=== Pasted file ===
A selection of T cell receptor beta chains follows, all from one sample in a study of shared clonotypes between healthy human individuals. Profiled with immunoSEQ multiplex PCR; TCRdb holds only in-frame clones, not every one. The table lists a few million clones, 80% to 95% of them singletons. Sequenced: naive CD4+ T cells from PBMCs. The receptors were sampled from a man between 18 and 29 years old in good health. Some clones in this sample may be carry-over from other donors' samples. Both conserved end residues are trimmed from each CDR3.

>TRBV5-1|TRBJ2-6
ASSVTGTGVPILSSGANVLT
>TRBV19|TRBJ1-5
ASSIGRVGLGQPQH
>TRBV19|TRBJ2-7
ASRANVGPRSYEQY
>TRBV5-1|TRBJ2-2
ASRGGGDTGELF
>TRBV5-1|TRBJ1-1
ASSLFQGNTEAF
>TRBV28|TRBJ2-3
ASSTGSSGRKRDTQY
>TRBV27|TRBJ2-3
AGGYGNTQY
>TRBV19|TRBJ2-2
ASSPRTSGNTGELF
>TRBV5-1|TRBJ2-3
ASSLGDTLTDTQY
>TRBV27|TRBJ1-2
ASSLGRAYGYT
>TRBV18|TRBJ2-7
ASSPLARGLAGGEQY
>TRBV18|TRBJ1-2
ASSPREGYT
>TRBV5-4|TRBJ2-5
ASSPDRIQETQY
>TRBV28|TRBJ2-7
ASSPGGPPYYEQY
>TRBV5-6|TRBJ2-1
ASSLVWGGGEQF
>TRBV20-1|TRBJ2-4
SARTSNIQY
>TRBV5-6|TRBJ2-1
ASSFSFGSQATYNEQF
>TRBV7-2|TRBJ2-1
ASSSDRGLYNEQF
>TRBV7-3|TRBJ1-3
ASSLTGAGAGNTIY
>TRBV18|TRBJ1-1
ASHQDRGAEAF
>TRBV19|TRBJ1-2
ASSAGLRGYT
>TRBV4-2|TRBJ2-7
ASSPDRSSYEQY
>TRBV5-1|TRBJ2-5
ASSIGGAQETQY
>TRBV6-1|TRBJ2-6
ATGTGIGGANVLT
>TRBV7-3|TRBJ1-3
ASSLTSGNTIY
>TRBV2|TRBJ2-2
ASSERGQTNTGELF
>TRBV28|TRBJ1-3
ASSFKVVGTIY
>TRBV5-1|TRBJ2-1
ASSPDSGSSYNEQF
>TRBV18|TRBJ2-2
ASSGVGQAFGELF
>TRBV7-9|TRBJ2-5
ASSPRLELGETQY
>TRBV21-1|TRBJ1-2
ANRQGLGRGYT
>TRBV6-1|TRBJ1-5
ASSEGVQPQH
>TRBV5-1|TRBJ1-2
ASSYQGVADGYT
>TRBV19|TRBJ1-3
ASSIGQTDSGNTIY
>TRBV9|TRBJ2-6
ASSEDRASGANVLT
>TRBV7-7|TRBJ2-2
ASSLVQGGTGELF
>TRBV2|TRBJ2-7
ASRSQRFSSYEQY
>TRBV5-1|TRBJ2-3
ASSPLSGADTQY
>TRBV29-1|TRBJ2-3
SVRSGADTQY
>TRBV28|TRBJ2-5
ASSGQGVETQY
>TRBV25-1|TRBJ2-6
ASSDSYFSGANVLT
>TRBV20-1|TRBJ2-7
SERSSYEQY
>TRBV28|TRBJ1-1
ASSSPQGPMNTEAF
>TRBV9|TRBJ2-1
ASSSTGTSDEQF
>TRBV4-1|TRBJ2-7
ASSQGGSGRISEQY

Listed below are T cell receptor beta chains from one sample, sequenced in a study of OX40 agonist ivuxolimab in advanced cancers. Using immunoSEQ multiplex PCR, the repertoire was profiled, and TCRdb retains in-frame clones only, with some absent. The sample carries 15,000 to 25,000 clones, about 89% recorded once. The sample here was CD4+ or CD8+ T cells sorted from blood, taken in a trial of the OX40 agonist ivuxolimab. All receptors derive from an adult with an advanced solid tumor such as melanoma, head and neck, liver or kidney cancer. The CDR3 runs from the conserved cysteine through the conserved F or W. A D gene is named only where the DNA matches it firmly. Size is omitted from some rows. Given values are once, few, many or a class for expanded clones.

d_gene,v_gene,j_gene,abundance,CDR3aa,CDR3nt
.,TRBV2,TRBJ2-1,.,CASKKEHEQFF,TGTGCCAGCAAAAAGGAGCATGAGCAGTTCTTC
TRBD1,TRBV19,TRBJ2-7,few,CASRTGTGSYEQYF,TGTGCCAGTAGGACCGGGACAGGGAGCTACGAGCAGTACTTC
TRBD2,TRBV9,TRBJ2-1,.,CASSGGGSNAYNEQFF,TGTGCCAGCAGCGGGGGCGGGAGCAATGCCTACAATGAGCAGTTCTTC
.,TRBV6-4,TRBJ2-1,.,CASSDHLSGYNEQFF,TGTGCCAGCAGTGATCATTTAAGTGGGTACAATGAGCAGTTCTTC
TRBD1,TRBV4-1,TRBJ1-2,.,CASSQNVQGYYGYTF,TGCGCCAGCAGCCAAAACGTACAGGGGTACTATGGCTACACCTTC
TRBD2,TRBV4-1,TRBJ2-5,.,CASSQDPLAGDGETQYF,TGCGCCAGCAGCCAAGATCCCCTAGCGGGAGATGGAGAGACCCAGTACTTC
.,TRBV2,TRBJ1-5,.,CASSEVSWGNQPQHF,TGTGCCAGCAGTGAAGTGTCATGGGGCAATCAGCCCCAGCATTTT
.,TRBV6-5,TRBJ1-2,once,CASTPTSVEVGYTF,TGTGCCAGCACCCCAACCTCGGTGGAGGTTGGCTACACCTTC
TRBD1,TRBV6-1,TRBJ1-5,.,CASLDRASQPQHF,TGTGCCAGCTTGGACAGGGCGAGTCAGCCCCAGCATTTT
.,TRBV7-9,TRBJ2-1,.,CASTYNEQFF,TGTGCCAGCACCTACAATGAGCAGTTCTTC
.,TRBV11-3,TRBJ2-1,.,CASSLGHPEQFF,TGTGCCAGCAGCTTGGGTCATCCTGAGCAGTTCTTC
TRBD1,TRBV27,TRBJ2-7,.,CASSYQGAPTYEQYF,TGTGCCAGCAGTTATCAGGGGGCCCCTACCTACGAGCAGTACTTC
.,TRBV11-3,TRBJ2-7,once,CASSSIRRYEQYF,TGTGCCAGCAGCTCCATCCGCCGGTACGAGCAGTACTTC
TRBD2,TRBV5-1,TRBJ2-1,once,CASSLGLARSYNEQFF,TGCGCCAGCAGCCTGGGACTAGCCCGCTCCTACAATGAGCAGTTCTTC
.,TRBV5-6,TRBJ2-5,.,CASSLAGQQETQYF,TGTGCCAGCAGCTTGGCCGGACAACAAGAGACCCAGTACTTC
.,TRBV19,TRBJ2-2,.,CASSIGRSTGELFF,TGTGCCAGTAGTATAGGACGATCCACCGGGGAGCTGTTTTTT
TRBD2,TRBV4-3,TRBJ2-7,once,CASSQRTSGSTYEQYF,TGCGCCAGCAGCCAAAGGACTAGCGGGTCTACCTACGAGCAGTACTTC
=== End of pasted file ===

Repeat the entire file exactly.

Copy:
A selection of T cell receptor beta chains follows, all from one sample in a study of shared clonotypes between healthy human individuals. Profiled with immunoSEQ multiplex PCR; TCRdb holds only in-frame clones, not every one. The table lists a few million clones, 80% to 95% of them singletons. Sequenced: naive CD4+ T cells from PBMCs. The receptors were sampled from a man between 18 and 29 years old in good health. Some clones in this sample may be carry-over from other donors' samples. Both conserved end residues are trimmed from each CDR3.

>TRBV5-1|TRBJ2-6
ASSVTGTGVPILSSGANVLT
>TRBV19|TRBJ1-5
ASSIGRVGLGQPQH
>TRBV19|TRBJ2-7
ASRANVGPRSYEQY
>TRBV5-1|TRBJ2-2
ASRGGGDTGELF
>TRBV5-1|TRBJ1-1
ASSLFQGNTEAF
>TRBV28|TRBJ2-3
ASSTGSSGRKRDTQY
>TRBV27|TRBJ2-3
AGGYGNTQY
>TRBV19|TRBJ2-2
ASSPRTSGNTGELF
>TRBV5-1|TRBJ2-3
ASSLGDTLTDTQY
>TRBV27|TRBJ1-2
ASSLGRAYGYT
>TRBV18|TRBJ2-7
ASSPLARGLAGGEQY
>TRBV18|TRBJ1-2
ASSPREGYT
>TRBV5-4|TRBJ2-5
ASSPDRIQETQY
>TRBV28|TRBJ2-7
ASSPGGPPYYEQY
>TRBV5-6|TRBJ2-1
ASSLVWGGGEQF
>TRBV20-1|TRBJ2-4
SARTSNIQY
>TRBV5-6|TRBJ2-1
ASSFSFGSQATYNEQF
>TRBV7-2|TRBJ2-1
ASSSDRGLYNEQF
>TRBV7-3|TRBJ1-3
ASSLTGAGAGNTIY
>TRBV18|TRBJ1-1
ASHQDRGAEAF
>TRBV19|TRBJ1-2
ASSAGLRGYT
>TRBV4-2|TRBJ2-7
ASSPDRSSYEQY
>TRBV5-1|TRBJ2-5
ASSIGGAQETQY
>TRBV6-1|TRBJ2-6
ATGTGIGGANVLT
>TRBV7-3|TRBJ1-3
ASSLTSGNTIY
>TRBV2|TRBJ2-2
ASSERGQTNTGELF
>TRBV28|TRBJ1-3
ASSFKVVGTIY
>TRBV5-1|TRBJ2-1
ASSPDSGSSYNEQF
>TRBV18|TRBJ2-2
ASSGVGQAFGELF
>TRBV7-9|TRBJ2-5
ASSPRLELGETQY
>TRBV21-1|TRBJ1-2
ANRQGLGRGYT
>TRBV6-1|TRBJ1-5
ASSEGVQPQH
>TRBV5-1|TRBJ1-2
ASSYQGVADGYT
>TRBV19|TRBJ1-3
ASSIGQTDSGNTIY
>TRBV9|TRBJ2-6
ASSEDRASGANVLT
>TRBV7-7|TRBJ2-2
ASSLVQGGTGELF
>TRBV2|TRBJ2-7
ASRSQRFSSYEQY
>TRBV5-1|TRBJ2-3
ASSPLSGADTQY
>TRBV29-1|TRBJ2-3
SVRSGADTQY
>TRBV28|TRBJ2-5
ASSGQGVETQY
>TRBV25-1|TRBJ2-6
ASSDSYFSGANVLT
>TRBV20-1|TRBJ2-7
SERSSYEQY
>TRBV28|TRBJ1-1
ASSSPQGPMNTEAF
>TRBV9|TRBJ2-1
ASSSTGTSDEQF
>TRBV4-1|TRBJ2-7
ASSQGGSGRISEQY

Listed below are T cell receptor beta chains from one sample, sequenced in a study of OX40 agonist ivuxolimab in advanced cancers. Using immunoSEQ multiplex PCR, the repertoire was profiled, and TCRdb retains in-frame clones only, with some absent. The sample carries 15,000 to 25,000 clones, about 89% recorded once. The sample here was CD4+ or CD8+ T cells sorted from blood, taken in a trial of the OX40 agonist ivuxolimab. All receptors derive from an adult with an advanced solid tumor such as melanoma, head and neck, liver or kidney cancer. The CDR3 runs from the conserved cysteine through the conserved F or W. A D gene is named only where the DNA matches it firmly. Size is omitted from some rows. Given values are once, few, many or a class for expanded clones.

d_gene,v_gene,j_gene,abundance,CDR3aa,CDR3nt
.,TRBV2,TRBJ2-1,.,CASKKEHEQFF,TGTGCCAGCAAAAAGGAGCATGAGCAGTTCTTC
TRBD1,TRBV19,TRBJ2-7,few,CASRTGTGSYEQYF,TGTGCCAGTAGGACCGGGACAGGGAGCTACGAGCAGTACTTC
TRBD2,TRBV9,TRBJ2-1,.,CASSGGGSNAYNEQFF,TGTGCCAGCAGCGGGGGCGGGAGCAATGCCTACAATGAGCAGTTCTTC
.,TRBV6-4,TRBJ2-1,.,CASSDHLSGYNEQFF,TGTGCCAGCAGTGATCATTTAAGTGGGTACAATGAGCAGTTCTTC
TRBD1,TRBV4-1,TRBJ1-2,.,CASSQNVQGYYGYTF,TGCGCCAGCAGCCAAAACGTACAGGGGTACTATGGCTACACCTTC
TRBD2,TRBV4-1,TRBJ2-5,.,CASSQDPLAGDGETQYF,TGCGCCAGCAGCCAAGATCCCCTAGCGGGAGATGGAGAGACCCAGTACTTC
.,TRBV2,TRBJ1-5,.,CASSEVSWGNQPQHF,TGTGCCAGCAGTGAAGTGTCATGGGGCAATCAGCCCCAGCATTTT
.,TRBV6-5,TRBJ1-2,once,CASTPTSVEVGYTF,TGTGCCAGCACCCCAACCTCGGTGGAGGTTGGCTACACCTTC
TRBD1,TRBV6-1,TRBJ1-5,.,CASLDRASQPQHF,TGTGCCAGCTTGGACAGGGCGAGTCAGCCCCAGCATTTT
.,TRBV7-9,TRBJ2-1,.,CASTYNEQFF,TGTGCCAGCACCTACAATGAGCAGTTCTTC
.,TRBV11-3,TRBJ2-1,.,CASSLGHPEQFF,TGTGCCAGCAGCTTGGGTCATCCTGAGCAGTTCTTC
TRBD1,TRBV27,TRBJ2-7,.,CASSYQGAPTYEQYF,TGTGCCAGCAGTTATCAGGGGGCCCCTACCTACGAGCAGTACTTC
.,TRBV11-3,TRBJ2-7,once,CASSSIRRYEQYF,TGTGCCAGCAGCTCCATCCGCCGGTACGAGCAGTACTTC
TRBD2,TRBV5-1,TRBJ2-1,once,CASSLGLARSYNEQFF,TGCGCCAGCAGCCTGGGACTAGCCCGCTCCTACAATGAGCAGTTCTTC
.,TRBV5-6,TRBJ2-5,.,CASSLAGQQETQYF,TGTGCCAGCAGCTTGGCCGGACAACAAGAGACCCAGTACTTC
.,TRBV19,TRBJ2-2,.,CASSIGRSTGELFF,TGTGCCAGTAGTATAGGACGATCCACCGGGGAGCTGTTTTTT
TRBD2,TRBV4-3,TRBJ2-7,once,CASSQRTSGSTYEQYF,TGCGCCAGCAGCCAAAGGACTAGCGGGTCTACCTACGAGCAGTACTTC